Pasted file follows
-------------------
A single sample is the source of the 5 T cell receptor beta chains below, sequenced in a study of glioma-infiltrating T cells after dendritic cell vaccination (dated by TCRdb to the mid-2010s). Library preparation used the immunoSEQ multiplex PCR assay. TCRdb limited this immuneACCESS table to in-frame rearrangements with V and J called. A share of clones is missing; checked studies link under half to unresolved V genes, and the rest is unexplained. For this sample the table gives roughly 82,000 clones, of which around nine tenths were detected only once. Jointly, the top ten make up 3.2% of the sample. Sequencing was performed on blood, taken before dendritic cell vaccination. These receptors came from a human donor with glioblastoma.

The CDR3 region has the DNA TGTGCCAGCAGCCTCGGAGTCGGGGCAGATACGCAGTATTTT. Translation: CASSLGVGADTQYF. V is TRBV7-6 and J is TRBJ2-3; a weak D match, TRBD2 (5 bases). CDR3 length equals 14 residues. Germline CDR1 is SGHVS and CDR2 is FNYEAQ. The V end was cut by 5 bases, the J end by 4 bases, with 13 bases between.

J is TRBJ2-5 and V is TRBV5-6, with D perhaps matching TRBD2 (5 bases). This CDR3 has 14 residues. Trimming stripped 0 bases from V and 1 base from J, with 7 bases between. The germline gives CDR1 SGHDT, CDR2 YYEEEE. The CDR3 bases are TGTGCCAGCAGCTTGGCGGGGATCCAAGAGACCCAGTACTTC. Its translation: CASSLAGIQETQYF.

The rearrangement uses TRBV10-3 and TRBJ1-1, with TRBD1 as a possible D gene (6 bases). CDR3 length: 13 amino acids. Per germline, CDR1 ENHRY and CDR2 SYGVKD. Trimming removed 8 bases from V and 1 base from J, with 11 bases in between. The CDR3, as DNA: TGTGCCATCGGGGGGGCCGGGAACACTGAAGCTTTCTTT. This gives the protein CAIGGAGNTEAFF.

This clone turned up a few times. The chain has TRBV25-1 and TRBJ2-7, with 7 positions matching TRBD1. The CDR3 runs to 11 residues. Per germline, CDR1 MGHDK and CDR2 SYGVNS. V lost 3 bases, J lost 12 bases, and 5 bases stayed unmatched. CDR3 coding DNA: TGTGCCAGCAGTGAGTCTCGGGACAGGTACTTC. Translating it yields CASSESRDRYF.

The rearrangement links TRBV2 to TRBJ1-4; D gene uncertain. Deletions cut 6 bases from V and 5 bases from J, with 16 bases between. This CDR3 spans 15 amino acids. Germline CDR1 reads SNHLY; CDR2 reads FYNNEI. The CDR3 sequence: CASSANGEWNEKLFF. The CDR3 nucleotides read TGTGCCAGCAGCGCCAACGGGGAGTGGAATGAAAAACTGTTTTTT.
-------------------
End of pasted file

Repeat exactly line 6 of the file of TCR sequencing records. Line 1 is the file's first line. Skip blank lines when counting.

The rearrangement links TRBV2 to TRBJ1-4; D gene uncertain. Deletions cut 6 bases from V and 5 bases from J, with 16 bases between. This CDR3 spans 15 amino acids. Germline CDR1 reads SNHLY; CDR2 reads FYNNEI. The CDR3 sequence: CASSANGEWNEKLFF. The CDR3 nucleotides read TGTGCCAGCAGCGCCAACGGGGAGTGGAATGAAAAACTGTTTTTT.